Cholecystitis is the medical word used to describe inflammation of the gall bladder.
The gallbladder is a pear shaped sac lying just under the liver.It is where bile is stored.
It is usually caused by obstruction of the exit duct of the gallbladder.
There may be no stone involved (acalculus).
Sometimes a semi-solid stone still in formation called sludge is the culprit.
Even though for the most times bacterial infection is associated with disease, it is believed that the infection is a consequence and not the cause of the disease. This makes sense as it is usually the stone or sludge that causes irritation before the bugs get in.
As explained in the section on gallbladder diseases, gallstones are formed when bile, which is produced in the liver and stored in the gallbladder, looses so much water and becomes very concentrated that it super saturates. Crystals are then formed.
These crystals aggregate to form gallstones.
The stones may be silent, causing no problem or symptoms.
Over time, the stones may multiply in number or grow in size or both and cause continuous irritation to gallbladder. The gallbladder then become inflamed, the same as your skin could become sore from continuous scratches and banging by a rough stone.
Bugs then get into this inflammatory soup formed.
This disease is more common in the fair, fat, fertile, female, of forty or fifty-something years old, of northern European origin.
Having said that, any body, from any age and race can suffer from this disease.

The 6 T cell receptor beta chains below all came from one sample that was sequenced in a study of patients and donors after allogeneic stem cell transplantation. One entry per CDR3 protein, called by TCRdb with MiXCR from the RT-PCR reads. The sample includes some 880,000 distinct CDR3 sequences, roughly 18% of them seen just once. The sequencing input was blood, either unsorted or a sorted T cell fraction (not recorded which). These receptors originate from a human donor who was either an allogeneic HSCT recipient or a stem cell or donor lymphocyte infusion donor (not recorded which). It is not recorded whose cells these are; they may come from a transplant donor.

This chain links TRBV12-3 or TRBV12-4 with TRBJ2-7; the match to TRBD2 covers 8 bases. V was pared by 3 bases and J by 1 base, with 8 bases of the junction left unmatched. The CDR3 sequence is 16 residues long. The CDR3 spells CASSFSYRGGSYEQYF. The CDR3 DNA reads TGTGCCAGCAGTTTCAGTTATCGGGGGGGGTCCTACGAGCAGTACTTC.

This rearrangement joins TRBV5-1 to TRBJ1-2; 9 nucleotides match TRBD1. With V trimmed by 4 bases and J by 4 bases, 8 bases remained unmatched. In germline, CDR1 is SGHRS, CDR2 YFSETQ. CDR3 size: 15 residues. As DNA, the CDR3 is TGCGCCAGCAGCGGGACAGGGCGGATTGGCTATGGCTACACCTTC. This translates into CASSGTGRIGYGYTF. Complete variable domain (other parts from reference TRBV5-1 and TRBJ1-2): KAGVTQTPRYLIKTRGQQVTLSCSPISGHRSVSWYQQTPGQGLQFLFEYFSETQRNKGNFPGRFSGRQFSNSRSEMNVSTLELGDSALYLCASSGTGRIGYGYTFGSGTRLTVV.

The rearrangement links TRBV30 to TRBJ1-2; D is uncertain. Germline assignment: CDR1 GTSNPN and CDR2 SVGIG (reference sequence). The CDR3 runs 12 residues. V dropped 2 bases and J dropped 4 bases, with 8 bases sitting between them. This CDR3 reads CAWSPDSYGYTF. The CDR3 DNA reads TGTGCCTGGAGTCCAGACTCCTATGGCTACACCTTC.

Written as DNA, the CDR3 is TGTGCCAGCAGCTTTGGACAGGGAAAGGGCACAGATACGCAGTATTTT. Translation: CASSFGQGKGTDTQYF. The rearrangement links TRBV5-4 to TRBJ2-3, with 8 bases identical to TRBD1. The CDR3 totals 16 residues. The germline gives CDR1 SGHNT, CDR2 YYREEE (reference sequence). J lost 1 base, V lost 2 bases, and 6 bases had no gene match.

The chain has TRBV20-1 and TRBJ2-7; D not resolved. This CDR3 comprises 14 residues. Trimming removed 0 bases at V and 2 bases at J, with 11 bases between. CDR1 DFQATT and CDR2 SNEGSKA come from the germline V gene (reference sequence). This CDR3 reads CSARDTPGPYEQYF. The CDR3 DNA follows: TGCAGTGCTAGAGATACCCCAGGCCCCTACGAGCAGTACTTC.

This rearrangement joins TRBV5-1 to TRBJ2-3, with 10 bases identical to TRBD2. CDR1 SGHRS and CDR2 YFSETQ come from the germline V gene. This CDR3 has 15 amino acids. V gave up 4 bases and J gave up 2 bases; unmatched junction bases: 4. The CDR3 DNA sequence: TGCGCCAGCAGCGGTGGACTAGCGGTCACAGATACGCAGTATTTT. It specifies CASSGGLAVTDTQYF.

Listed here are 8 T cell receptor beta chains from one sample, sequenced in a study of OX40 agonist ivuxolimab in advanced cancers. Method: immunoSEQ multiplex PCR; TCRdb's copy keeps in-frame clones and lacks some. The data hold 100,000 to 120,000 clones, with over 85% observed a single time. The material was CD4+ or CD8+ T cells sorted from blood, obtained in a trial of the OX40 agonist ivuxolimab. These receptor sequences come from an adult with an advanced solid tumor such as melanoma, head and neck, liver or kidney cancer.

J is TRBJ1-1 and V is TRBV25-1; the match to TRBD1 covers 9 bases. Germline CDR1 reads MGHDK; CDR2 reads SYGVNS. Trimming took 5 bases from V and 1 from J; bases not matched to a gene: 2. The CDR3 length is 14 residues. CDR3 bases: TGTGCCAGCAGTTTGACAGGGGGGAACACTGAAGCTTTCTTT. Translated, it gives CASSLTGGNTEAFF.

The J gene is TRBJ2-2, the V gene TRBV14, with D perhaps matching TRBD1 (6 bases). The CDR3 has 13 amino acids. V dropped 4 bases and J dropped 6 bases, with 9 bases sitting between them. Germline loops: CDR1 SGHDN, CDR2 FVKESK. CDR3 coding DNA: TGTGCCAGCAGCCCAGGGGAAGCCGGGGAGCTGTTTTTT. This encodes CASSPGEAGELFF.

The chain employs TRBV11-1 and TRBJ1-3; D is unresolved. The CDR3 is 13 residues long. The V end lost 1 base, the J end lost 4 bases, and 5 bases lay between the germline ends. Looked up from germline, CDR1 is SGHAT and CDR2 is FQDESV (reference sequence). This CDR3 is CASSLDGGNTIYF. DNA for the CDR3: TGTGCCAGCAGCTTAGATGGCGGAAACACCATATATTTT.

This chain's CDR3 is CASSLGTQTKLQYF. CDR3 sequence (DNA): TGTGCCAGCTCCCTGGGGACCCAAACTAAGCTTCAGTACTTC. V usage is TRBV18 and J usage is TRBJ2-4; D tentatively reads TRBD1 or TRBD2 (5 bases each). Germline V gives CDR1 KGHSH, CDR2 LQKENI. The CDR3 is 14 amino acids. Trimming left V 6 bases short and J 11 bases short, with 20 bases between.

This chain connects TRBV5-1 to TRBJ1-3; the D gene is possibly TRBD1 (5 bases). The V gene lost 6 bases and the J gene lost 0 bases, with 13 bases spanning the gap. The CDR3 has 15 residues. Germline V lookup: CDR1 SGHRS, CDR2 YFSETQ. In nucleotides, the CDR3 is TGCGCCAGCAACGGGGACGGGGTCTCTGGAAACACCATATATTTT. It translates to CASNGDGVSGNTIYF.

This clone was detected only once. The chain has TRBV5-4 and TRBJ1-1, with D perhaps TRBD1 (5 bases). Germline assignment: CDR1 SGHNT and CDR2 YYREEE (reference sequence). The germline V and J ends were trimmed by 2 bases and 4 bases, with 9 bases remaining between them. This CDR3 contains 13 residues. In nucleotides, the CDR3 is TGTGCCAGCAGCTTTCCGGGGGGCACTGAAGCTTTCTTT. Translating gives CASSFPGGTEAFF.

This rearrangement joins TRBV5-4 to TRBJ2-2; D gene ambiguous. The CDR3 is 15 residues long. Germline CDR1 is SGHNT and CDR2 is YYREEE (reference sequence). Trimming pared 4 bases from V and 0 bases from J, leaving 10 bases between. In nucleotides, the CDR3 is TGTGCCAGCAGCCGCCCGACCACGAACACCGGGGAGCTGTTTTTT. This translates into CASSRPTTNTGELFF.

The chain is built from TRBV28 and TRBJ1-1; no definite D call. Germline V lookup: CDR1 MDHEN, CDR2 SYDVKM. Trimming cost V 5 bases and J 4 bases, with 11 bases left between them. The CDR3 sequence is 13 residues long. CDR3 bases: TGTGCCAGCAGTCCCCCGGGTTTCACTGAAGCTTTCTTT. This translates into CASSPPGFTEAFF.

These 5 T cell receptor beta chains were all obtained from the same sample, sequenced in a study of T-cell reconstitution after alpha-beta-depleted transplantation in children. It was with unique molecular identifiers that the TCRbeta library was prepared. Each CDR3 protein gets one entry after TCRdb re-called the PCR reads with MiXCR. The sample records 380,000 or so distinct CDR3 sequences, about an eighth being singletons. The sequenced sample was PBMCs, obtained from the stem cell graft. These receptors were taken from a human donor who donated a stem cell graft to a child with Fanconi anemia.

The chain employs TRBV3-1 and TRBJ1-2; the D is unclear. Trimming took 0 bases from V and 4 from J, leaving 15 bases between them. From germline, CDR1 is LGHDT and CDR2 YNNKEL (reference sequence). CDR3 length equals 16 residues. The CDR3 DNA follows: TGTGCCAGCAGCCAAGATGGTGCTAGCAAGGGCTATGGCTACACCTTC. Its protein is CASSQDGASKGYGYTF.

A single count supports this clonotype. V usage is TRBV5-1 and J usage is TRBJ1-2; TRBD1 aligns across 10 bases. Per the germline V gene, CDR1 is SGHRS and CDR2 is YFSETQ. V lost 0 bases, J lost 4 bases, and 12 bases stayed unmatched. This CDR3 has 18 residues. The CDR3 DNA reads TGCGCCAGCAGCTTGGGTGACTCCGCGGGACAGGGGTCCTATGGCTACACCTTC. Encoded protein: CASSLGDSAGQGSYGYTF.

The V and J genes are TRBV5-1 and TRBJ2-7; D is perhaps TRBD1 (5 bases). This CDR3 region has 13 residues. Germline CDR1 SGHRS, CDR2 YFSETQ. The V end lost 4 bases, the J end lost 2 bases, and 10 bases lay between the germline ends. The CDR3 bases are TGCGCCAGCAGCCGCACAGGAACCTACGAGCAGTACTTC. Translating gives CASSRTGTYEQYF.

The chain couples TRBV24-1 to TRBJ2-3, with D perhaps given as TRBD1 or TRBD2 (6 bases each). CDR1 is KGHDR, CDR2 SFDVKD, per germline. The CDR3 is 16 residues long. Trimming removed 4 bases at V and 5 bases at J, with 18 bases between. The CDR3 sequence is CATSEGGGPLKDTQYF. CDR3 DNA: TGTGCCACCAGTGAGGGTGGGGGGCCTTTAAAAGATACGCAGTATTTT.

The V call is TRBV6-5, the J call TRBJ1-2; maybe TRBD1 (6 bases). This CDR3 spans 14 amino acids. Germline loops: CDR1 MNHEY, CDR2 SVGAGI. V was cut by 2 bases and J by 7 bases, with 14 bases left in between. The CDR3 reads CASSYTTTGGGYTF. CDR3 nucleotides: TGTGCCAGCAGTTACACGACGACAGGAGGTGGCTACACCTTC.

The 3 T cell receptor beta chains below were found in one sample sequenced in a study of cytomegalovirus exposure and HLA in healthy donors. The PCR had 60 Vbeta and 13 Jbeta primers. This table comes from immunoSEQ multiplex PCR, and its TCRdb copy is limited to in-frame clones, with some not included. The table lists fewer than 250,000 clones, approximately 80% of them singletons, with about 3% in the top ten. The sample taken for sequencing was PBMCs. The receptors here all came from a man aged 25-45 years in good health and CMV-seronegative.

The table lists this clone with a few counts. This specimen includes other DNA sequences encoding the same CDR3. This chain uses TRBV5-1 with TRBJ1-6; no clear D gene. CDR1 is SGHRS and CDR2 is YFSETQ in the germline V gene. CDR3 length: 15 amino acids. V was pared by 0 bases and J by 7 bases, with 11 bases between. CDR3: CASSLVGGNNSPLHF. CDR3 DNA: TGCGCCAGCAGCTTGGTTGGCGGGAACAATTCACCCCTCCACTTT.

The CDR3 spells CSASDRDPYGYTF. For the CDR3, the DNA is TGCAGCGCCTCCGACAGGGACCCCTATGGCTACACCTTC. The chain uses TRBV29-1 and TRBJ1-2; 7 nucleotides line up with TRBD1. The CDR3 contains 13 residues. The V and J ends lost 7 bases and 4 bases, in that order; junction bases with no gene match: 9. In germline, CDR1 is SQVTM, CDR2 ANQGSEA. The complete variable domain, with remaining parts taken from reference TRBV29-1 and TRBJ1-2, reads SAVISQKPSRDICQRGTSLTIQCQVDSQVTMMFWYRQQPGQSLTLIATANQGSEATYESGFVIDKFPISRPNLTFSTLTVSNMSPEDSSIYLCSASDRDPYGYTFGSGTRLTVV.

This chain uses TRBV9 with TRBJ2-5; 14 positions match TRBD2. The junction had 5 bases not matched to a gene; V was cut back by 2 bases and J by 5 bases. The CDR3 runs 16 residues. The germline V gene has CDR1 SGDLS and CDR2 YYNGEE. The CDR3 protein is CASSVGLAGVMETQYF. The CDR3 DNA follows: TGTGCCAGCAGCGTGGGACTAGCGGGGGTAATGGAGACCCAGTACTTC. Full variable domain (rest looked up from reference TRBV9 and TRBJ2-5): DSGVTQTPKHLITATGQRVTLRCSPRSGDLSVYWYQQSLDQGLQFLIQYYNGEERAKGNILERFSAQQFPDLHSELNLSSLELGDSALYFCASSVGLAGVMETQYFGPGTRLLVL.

Patients with sickle-cell disease are also prone to gallstones and thus Cholecystitis from repeated haemolysis, forming lots of pigment stones from the break down products of red blood.
About half a million persons in the United States alone develop Cholecystitis yearly.
Cholecystitis if complicated can lead to death. In fact, if the gallbladder ruptures following untreated Cholecystitis, as high as 60% ( 6 out of 10 persons) of patients die later in the hospital.
HOW DO I KNOW I HAVE CHOLECYSTITIS
Cholecystitis usually presents as pain high up in the abdomen, above the umbilicus (belly button), or to the right upper abdomen.
The pain is usually continuous and may spread to the right side of the chest, over to the back, under the wing bone. Pain may be severe, but dull and boring. Pain may be worsened by eating fatty meals.
There may be associated nausea and vomiting. The vomiting may be very bitter; containing loads of bile. There may be feverishness.
This pain could last for several hours to days, unlike in Biliary colic that last for only a couple of hours.
Placing your hands under the right breast and gently pushing may reveal some tenderness.
A few patients may develop yellowish coloration in the white of the eye called jaundice.
TESTS TO CONFIRM CHOLECYSTITIS
There are quite a few tests you could be required to carry out.
First, if you think you have Cholecystitis, the wise thing to do is to contact your G.P.
There are now G.Ps you could speak to 27 hours of the day via confidential telephone calls or online. On of such G.P services is the 24/7 GP
There are also private laboratories regulated by the government that can arrange to have investigations done for you from home or work place as needed, and your result sent to your G.P for interpretation and treatment if need be.
Now, you may be required to have some blood tests, abdominal and chest x-rays, as well as an ultrasound scan.
The blood tests you will be required to do may include Full blood count (FBC), Electrolyte and urea (U/E or DAX or), Liver function test (LFT), Cryo-reactive proteins (CRP), Amylase level and Arterial Blood Gas in very severe cases.
None of these tests are specific for Cholecystitis. A blood culture may be necessary if temperature is very high.